ACLU Releases info, says Cops Tracking Phones
The debate continues: Should law enforcement be allowed to monitor cell phones? On one hand, tracking a cell phone would give law enforcement access to all kinds of information that may otherwise take weeks or months to discover. On the other hand, it sets a dangerous precedent and is considered to be a massive invasion of privacy, especially if it is done without the proper warrant. As cell phones have continued to develop in technology and practicality, it seems that many people today practically live in and out of their phones. That is why police consider it to be such a crucial piece of evidence.
Therefore, anyone that can gain access to a cell phone can learn anything and everything they need to know about their target. Several new developments in the story are made every day. The newest of these developments is that the famed American Civil Liberties Union is claiming that dozens of law enforcement agencies have been tracking the cell phones of common civilians without proper warranting or probable cause.
ACLU staff attorney released a public statement on the issue, saying: “The most disturbing finding of our study is that law enforcement agents frequently track the locations of cell phones without getting a warrant based on probable cause. Where someone goes can reveal a great deal of information about them, from who all of their friends are to what medical professionals they visit to what civic or political organizations they join.”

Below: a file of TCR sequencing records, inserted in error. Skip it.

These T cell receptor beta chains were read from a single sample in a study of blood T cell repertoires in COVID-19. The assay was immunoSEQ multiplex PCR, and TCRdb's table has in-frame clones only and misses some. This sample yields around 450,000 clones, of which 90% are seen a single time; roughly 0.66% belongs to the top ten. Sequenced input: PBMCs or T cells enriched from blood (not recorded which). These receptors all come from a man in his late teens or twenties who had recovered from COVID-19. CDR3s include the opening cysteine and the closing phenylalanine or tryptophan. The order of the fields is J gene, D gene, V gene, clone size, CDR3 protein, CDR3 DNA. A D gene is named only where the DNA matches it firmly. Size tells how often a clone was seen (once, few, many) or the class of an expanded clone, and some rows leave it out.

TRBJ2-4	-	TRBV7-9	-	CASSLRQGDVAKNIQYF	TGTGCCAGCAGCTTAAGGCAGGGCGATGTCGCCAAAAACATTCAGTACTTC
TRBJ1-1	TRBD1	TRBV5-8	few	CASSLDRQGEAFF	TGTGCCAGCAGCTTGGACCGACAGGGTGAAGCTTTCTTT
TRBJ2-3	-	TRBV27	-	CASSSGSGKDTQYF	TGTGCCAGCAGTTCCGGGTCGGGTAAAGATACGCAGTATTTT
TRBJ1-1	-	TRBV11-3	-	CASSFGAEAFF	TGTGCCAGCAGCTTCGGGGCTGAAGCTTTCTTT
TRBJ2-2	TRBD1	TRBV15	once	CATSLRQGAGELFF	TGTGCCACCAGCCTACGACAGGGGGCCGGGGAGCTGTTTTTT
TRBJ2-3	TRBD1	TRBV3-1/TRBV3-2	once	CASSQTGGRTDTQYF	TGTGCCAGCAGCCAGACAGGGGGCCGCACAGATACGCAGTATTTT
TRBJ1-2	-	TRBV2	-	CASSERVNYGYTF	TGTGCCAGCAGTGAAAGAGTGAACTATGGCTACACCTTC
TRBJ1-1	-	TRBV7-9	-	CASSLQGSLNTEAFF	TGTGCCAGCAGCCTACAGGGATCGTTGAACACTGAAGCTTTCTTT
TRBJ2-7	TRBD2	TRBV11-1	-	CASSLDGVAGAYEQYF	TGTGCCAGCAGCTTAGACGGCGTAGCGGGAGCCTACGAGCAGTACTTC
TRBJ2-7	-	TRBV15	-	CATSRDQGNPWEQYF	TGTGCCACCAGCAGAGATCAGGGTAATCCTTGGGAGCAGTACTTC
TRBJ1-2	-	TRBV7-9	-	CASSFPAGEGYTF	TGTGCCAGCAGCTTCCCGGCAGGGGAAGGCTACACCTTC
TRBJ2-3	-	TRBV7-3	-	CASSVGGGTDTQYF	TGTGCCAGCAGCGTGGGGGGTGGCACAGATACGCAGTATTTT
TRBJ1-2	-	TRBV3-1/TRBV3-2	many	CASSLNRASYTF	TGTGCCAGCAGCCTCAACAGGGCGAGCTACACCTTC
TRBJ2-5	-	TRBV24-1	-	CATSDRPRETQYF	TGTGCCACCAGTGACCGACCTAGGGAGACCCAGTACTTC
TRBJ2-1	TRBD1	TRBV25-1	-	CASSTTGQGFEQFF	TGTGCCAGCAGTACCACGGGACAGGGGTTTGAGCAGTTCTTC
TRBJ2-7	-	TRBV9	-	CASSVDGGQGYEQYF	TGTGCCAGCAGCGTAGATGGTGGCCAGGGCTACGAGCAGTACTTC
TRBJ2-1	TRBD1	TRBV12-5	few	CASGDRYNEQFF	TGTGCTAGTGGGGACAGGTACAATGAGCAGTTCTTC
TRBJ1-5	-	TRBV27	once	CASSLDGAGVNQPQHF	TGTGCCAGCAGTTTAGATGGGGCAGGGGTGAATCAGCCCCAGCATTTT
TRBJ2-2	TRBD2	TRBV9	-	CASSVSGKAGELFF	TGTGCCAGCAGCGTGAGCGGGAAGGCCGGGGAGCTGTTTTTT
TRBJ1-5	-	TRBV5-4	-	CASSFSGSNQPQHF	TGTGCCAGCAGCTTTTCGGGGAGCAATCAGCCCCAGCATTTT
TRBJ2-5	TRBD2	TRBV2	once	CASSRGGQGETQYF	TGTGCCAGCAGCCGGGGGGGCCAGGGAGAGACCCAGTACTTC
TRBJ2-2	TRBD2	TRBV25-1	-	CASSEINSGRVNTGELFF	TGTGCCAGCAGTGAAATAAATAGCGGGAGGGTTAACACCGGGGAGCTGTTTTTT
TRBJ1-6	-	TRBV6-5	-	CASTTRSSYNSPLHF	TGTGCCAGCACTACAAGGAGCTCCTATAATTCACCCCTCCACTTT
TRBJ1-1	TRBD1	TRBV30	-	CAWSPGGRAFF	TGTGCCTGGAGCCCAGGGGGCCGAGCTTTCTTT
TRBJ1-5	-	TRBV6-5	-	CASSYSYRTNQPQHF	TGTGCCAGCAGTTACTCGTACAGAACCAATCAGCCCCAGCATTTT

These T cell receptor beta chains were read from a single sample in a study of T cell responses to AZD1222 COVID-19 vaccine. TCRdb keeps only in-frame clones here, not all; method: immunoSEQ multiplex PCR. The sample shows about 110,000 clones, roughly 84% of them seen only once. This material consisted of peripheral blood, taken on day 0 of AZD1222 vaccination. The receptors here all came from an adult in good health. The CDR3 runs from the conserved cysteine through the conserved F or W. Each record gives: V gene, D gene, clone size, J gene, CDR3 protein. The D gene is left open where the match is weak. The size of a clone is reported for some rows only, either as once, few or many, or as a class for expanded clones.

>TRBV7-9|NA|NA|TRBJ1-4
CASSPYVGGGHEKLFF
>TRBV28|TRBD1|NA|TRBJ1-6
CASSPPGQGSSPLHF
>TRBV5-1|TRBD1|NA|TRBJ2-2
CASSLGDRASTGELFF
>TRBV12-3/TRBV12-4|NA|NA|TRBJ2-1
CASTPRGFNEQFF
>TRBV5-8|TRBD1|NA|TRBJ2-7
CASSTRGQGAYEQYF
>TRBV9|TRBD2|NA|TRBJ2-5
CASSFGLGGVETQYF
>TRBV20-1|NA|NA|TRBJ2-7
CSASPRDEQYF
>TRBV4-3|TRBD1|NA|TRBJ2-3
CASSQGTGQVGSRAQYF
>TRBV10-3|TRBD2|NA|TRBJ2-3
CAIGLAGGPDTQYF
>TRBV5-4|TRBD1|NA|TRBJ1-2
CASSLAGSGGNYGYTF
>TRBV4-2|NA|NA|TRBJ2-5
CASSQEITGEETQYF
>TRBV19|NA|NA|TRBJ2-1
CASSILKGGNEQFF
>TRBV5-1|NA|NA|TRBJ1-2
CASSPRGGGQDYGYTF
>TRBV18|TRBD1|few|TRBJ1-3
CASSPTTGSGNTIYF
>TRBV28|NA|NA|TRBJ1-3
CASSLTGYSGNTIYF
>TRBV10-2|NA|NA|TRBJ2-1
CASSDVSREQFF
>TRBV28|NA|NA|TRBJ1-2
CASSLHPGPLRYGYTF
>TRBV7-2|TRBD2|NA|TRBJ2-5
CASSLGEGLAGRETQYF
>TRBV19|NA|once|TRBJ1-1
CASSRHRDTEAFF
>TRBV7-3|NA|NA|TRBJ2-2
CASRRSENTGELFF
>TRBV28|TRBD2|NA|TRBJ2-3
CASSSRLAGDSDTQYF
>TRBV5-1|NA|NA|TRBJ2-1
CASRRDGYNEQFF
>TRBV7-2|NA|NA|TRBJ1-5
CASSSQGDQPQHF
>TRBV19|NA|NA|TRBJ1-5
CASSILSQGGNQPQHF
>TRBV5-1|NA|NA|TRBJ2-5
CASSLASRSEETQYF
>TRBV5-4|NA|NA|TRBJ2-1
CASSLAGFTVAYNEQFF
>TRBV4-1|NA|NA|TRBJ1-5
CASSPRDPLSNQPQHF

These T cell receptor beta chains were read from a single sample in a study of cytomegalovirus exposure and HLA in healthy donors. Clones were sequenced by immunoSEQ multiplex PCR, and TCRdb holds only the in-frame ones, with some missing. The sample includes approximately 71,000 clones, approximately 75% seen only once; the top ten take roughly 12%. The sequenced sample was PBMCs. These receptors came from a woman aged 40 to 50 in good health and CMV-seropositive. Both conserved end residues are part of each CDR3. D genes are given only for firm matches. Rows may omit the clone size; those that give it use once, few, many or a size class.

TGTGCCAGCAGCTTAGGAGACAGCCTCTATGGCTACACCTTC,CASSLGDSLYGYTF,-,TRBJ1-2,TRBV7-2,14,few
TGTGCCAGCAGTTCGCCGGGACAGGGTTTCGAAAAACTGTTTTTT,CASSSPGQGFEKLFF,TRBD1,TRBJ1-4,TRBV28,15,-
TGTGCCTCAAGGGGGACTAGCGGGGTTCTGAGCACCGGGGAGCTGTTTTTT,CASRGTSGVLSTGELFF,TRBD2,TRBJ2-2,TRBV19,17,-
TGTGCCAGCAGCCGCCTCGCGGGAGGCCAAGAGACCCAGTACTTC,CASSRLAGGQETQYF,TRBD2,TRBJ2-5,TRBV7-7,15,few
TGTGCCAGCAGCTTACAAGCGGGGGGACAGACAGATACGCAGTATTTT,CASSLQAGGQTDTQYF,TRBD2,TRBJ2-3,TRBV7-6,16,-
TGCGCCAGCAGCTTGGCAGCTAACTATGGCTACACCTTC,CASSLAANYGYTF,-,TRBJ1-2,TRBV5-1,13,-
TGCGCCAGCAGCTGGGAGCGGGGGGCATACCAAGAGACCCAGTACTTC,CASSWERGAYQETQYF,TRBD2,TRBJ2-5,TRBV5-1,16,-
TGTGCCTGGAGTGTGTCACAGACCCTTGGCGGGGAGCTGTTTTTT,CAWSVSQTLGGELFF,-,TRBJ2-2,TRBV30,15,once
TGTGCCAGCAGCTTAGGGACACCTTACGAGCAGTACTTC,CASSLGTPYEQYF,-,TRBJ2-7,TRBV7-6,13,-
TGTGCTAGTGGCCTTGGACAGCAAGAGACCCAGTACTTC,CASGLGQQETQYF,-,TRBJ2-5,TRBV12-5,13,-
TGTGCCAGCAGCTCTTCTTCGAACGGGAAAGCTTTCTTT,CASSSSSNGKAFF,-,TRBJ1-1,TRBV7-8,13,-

The ACLU recently performed a study of the cell phone tracking activities of law enforcement offices around the United States. They sent out a survey to 383 different law enforcement offices. Of that 383, only about 200 offices responded to the survey. And of those 200 offices, only 10 offices reported that they do not monitor cell phone activity.
The police chief in Apex, N.C., also made a public comment about the issue. He says that tracking cell phones proves vital and that it can lead to saving lives. “We had only used cell phone data to try and locate reported missing persons during active cases where there were concerns for the missing persons’ welfare,” Chief Jack Lewis said.
“The basis for use is the reasonable belief that (the) one missing is endangered.”
But the ACLU didn’t stop their accusations there. They released another comment that divulged information regarding cell phone service providers. According to the ACLU, several cell phone service providers have found a way to make a profit off of the law enforcement tracking by charging law enforcement to view records and track phones.
AT&T, Bell South, Cricket, MetroPCS, Sprint and T-Mobile are all listed in the ACLU release as charging law enforcement agencies for things like “retention information,” and “subpoena compliance.” However, no dollar amounts are provided.
T-Mobile vigorously denies any wrongdoing, and insists all charges listed by the ACLU are above board. “T-Mobile only releases customer information to law enforcement as permitted under existing law,” a spokesperson said in an email. “Any fees related to fulfilling lawful requests are cost recovery measures as allowed by applicable law.”
An AT&T spokesman was direct. “We do not sell your personal information to anyone for any reason. Period.”